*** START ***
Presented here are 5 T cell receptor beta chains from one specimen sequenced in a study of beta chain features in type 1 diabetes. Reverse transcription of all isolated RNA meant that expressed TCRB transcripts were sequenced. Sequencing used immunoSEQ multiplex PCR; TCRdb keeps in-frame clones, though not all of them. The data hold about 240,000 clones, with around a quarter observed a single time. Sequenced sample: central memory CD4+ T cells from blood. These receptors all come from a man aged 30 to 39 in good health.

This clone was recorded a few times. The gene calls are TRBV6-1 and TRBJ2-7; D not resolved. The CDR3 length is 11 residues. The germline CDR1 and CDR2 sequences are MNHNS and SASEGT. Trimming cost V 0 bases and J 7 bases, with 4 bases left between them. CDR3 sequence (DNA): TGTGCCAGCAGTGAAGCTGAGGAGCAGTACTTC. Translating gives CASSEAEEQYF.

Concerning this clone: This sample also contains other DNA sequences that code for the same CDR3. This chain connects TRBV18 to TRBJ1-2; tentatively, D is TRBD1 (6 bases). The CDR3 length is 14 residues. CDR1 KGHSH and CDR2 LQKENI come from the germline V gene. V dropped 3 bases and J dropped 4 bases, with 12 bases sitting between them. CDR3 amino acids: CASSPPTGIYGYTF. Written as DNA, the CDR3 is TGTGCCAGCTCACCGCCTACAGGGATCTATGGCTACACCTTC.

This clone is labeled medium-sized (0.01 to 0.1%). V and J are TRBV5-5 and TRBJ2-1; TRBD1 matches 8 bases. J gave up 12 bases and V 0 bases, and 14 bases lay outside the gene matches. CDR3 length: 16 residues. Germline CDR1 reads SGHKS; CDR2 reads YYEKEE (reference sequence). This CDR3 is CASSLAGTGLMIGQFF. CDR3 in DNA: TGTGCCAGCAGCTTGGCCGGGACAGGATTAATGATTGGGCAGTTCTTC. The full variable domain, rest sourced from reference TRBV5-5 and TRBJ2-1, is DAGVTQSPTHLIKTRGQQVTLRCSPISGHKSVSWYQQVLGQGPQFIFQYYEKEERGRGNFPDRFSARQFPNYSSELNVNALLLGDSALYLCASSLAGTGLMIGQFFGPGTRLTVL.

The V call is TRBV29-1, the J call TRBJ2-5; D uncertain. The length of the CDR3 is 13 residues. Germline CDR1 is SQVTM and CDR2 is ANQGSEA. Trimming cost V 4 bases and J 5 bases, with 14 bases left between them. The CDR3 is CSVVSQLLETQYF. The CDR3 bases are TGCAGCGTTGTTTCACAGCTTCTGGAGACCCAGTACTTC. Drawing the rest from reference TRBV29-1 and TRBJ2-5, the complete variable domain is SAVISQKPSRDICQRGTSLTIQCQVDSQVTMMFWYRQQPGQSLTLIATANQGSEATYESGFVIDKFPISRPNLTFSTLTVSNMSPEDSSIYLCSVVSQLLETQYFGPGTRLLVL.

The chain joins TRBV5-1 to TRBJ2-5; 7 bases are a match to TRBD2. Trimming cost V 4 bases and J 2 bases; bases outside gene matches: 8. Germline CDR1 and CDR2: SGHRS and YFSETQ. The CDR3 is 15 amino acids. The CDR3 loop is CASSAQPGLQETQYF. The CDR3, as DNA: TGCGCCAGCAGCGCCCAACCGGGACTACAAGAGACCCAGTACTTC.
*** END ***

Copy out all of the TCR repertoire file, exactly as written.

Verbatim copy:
Presented here are 5 T cell receptor beta chains from one specimen sequenced in a study of beta chain features in type 1 diabetes. Reverse transcription of all isolated RNA meant that expressed TCRB transcripts were sequenced. Sequencing used immunoSEQ multiplex PCR; TCRdb keeps in-frame clones, though not all of them. The data hold about 240,000 clones, with around a quarter observed a single time. Sequenced sample: central memory CD4+ T cells from blood. These receptors all come from a man aged 30 to 39 in good health.

This clone was recorded a few times. The gene calls are TRBV6-1 and TRBJ2-7; D not resolved. The CDR3 length is 11 residues. The germline CDR1 and CDR2 sequences are MNHNS and SASEGT. Trimming cost V 0 bases and J 7 bases, with 4 bases left between them. CDR3 sequence (DNA): TGTGCCAGCAGTGAAGCTGAGGAGCAGTACTTC. Translating gives CASSEAEEQYF.

Concerning this clone: This sample also contains other DNA sequences that code for the same CDR3. This chain connects TRBV18 to TRBJ1-2; tentatively, D is TRBD1 (6 bases). The CDR3 length is 14 residues. CDR1 KGHSH and CDR2 LQKENI come from the germline V gene. V dropped 3 bases and J dropped 4 bases, with 12 bases sitting between them. CDR3 amino acids: CASSPPTGIYGYTF. Written as DNA, the CDR3 is TGTGCCAGCTCACCGCCTACAGGGATCTATGGCTACACCTTC.

This clone is labeled medium-sized (0.01 to 0.1%). V and J are TRBV5-5 and TRBJ2-1; TRBD1 matches 8 bases. J gave up 12 bases and V 0 bases, and 14 bases lay outside the gene matches. CDR3 length: 16 residues. Germline CDR1 reads SGHKS; CDR2 reads YYEKEE (reference sequence). This CDR3 is CASSLAGTGLMIGQFF. CDR3 in DNA: TGTGCCAGCAGCTTGGCCGGGACAGGATTAATGATTGGGCAGTTCTTC. The full variable domain, rest sourced from reference TRBV5-5 and TRBJ2-1, is DAGVTQSPTHLIKTRGQQVTLRCSPISGHKSVSWYQQVLGQGPQFIFQYYEKEERGRGNFPDRFSARQFPNYSSELNVNALLLGDSALYLCASSLAGTGLMIGQFFGPGTRLTVL.

The V call is TRBV29-1, the J call TRBJ2-5; D uncertain. The length of the CDR3 is 13 residues. Germline CDR1 is SQVTM and CDR2 is ANQGSEA. Trimming cost V 4 bases and J 5 bases, with 14 bases left between them. The CDR3 is CSVVSQLLETQYF. The CDR3 bases are TGCAGCGTTGTTTCACAGCTTCTGGAGACCCAGTACTTC. Drawing the rest from reference TRBV29-1 and TRBJ2-5, the complete variable domain is SAVISQKPSRDICQRGTSLTIQCQVDSQVTMMFWYRQQPGQSLTLIATANQGSEATYESGFVIDKFPISRPNLTFSTLTVSNMSPEDSSIYLCSVVSQLLETQYFGPGTRLLVL.

The chain joins TRBV5-1 to TRBJ2-5; 7 bases are a match to TRBD2. Trimming cost V 4 bases and J 2 bases; bases outside gene matches: 8. Germline CDR1 and CDR2: SGHRS and YFSETQ. The CDR3 is 15 amino acids. The CDR3 loop is CASSAQPGLQETQYF. The CDR3, as DNA: TGCGCCAGCAGCGCCCAACCGGGACTACAAGAGACCCAGTACTTC.